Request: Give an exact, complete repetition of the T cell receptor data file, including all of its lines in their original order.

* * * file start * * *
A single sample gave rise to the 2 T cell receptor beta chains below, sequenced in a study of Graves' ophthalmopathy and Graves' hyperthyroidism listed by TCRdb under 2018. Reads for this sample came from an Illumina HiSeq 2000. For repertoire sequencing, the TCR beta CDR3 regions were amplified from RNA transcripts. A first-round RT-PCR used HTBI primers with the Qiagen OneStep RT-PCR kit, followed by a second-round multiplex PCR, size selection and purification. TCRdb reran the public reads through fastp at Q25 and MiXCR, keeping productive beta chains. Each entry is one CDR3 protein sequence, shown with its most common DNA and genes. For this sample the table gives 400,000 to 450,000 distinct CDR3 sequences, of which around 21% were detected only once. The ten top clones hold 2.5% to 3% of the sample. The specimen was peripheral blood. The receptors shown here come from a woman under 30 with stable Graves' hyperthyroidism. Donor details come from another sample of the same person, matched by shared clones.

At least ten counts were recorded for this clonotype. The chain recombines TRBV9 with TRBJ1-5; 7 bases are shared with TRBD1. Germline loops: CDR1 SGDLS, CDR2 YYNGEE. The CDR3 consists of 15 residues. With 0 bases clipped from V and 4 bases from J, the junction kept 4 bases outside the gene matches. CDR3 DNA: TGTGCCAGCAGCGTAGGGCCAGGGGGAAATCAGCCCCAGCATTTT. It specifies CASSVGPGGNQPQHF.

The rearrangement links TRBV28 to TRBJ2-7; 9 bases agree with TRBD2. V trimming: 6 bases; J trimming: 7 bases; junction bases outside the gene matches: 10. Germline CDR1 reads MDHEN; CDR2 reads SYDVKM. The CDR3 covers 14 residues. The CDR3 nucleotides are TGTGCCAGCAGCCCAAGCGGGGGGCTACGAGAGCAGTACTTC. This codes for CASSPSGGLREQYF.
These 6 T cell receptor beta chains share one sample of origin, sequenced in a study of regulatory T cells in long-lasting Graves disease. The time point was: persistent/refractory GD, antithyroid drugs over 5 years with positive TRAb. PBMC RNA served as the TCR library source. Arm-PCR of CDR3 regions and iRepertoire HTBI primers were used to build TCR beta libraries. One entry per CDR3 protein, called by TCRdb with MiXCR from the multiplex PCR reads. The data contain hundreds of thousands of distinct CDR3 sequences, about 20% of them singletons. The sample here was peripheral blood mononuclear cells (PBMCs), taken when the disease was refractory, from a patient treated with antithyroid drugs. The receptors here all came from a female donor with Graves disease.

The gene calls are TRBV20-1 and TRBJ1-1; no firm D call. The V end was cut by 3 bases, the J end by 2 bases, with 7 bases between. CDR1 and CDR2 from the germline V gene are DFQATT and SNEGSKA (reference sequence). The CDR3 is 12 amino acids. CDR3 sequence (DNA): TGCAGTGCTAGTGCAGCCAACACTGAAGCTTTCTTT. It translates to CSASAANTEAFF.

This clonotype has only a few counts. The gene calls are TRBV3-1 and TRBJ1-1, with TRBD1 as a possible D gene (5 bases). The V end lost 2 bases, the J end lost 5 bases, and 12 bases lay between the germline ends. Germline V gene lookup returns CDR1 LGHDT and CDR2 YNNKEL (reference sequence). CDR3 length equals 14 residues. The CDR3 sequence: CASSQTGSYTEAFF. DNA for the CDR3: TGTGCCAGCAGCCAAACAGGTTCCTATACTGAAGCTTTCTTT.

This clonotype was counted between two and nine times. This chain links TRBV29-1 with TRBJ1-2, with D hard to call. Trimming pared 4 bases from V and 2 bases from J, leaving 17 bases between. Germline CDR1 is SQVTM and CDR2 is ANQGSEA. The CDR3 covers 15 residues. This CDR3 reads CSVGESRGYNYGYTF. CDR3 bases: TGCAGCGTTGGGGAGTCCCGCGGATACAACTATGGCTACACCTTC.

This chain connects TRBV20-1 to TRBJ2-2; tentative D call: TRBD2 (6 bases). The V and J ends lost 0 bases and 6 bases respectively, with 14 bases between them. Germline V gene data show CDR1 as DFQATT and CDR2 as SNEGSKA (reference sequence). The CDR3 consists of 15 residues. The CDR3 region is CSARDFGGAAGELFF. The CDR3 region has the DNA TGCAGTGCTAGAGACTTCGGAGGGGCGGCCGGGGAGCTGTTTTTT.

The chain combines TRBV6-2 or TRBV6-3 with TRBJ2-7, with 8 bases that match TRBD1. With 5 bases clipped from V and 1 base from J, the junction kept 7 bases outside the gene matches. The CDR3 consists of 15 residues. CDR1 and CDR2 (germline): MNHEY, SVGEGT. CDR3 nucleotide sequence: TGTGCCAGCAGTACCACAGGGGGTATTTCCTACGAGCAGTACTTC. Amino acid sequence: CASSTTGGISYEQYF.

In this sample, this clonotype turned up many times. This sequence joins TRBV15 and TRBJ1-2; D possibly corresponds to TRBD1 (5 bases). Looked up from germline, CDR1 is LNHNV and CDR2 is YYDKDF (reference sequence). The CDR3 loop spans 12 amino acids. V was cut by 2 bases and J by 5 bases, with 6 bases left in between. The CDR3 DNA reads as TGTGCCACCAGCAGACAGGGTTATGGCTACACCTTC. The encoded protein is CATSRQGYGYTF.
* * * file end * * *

A single sample gave rise to the 2 T cell receptor beta chains below, sequenced in a study of Graves' ophthalmopathy and Graves' hyperthyroidism listed by TCRdb under 2018. Reads for this sample came from an Illumina HiSeq 2000. For repertoire sequencing, the TCR beta CDR3 regions were amplified from RNA transcripts. A first-round RT-PCR used HTBI primers with the Qiagen OneStep RT-PCR kit, followed by a second-round multiplex PCR, size selection and purification. TCRdb reran the public reads through fastp at Q25 and MiXCR, keeping productive beta chains. Each entry is one CDR3 protein sequence, shown with its most common DNA and genes. For this sample the table gives 400,000 to 450,000 distinct CDR3 sequences, of which around 21% were detected only once. The ten top clones hold 2.5% to 3% of the sample. The specimen was peripheral blood. The receptors shown here come from a woman under 30 with stable Graves' hyperthyroidism. Donor details come from another sample of the same person, matched by shared clones.

At least ten counts were recorded for this clonotype. The chain recombines TRBV9 with TRBJ1-5; 7 bases are shared with TRBD1. Germline loops: CDR1 SGDLS, CDR2 YYNGEE. The CDR3 consists of 15 residues. With 0 bases clipped from V and 4 bases from J, the junction kept 4 bases outside the gene matches. CDR3 DNA: TGTGCCAGCAGCGTAGGGCCAGGGGGAAATCAGCCCCAGCATTTT. It specifies CASSVGPGGNQPQHF.

The rearrangement links TRBV28 to TRBJ2-7; 9 bases agree with TRBD2. V trimming: 6 bases; J trimming: 7 bases; junction bases outside the gene matches: 10. Germline CDR1 reads MDHEN; CDR2 reads SYDVKM. The CDR3 covers 14 residues. The CDR3 nucleotides are TGTGCCAGCAGCCCAAGCGGGGGGCTACGAGAGCAGTACTTC. This codes for CASSPSGGLREQYF.
These 6 T cell receptor beta chains share one sample of origin, sequenced in a study of regulatory T cells in long-lasting Graves disease. The time point was: persistent/refractory GD, antithyroid drugs over 5 years with positive TRAb. PBMC RNA served as the TCR library source. Arm-PCR of CDR3 regions and iRepertoire HTBI primers were used to build TCR beta libraries. One entry per CDR3 protein, called by TCRdb with MiXCR from the multiplex PCR reads. The data contain hundreds of thousands of distinct CDR3 sequences, about 20% of them singletons. The sample here was peripheral blood mononuclear cells (PBMCs), taken when the disease was refractory, from a patient treated with antithyroid drugs. The receptors here all came from a female donor with Graves disease.

The gene calls are TRBV20-1 and TRBJ1-1; no firm D call. The V end was cut by 3 bases, the J end by 2 bases, with 7 bases between. CDR1 and CDR2 from the germline V gene are DFQATT and SNEGSKA (reference sequence). The CDR3 is 12 amino acids. CDR3 sequence (DNA): TGCAGTGCTAGTGCAGCCAACACTGAAGCTTTCTTT. It translates to CSASAANTEAFF.

This clonotype has only a few counts. The gene calls are TRBV3-1 and TRBJ1-1, with TRBD1 as a possible D gene (5 bases). The V end lost 2 bases, the J end lost 5 bases, and 12 bases lay between the germline ends. Germline V gene lookup returns CDR1 LGHDT and CDR2 YNNKEL (reference sequence). CDR3 length equals 14 residues. The CDR3 sequence: CASSQTGSYTEAFF. DNA for the CDR3: TGTGCCAGCAGCCAAACAGGTTCCTATACTGAAGCTTTCTTT.

This clonotype was counted between two and nine times. This chain links TRBV29-1 with TRBJ1-2, with D hard to call. Trimming pared 4 bases from V and 2 bases from J, leaving 17 bases between. Germline CDR1 is SQVTM and CDR2 is ANQGSEA. The CDR3 covers 15 residues. This CDR3 reads CSVGESRGYNYGYTF. CDR3 bases: TGCAGCGTTGGGGAGTCCCGCGGATACAACTATGGCTACACCTTC.

This chain connects TRBV20-1 to TRBJ2-2; tentative D call: TRBD2 (6 bases). The V and J ends lost 0 bases and 6 bases respectively, with 14 bases between them. Germline V gene data show CDR1 as DFQATT and CDR2 as SNEGSKA (reference sequence). The CDR3 consists of 15 residues. The CDR3 region is CSARDFGGAAGELFF. The CDR3 region has the DNA TGCAGTGCTAGAGACTTCGGAGGGGCGGCCGGGGAGCTGTTTTTT.

The chain combines TRBV6-2 or TRBV6-3 with TRBJ2-7, with 8 bases that match TRBD1. With 5 bases clipped from V and 1 base from J, the junction kept 7 bases outside the gene matches. The CDR3 consists of 15 residues. CDR1 and CDR2 (germline): MNHEY, SVGEGT. CDR3 nucleotide sequence: TGTGCCAGCAGTACCACAGGGGGTATTTCCTACGAGCAGTACTTC. Amino acid sequence: CASSTTGGISYEQYF.

In this sample, this clonotype turned up many times. This sequence joins TRBV15 and TRBJ1-2; D possibly corresponds to TRBD1 (5 bases). Looked up from germline, CDR1 is LNHNV and CDR2 is YYDKDF (reference sequence). The CDR3 loop spans 12 amino acids. V was cut by 2 bases and J by 5 bases, with 6 bases left in between. The CDR3 DNA reads as TGTGCCACCAGCAGACAGGGTTATGGCTACACCTTC. The encoded protein is CATSRQGYGYTF.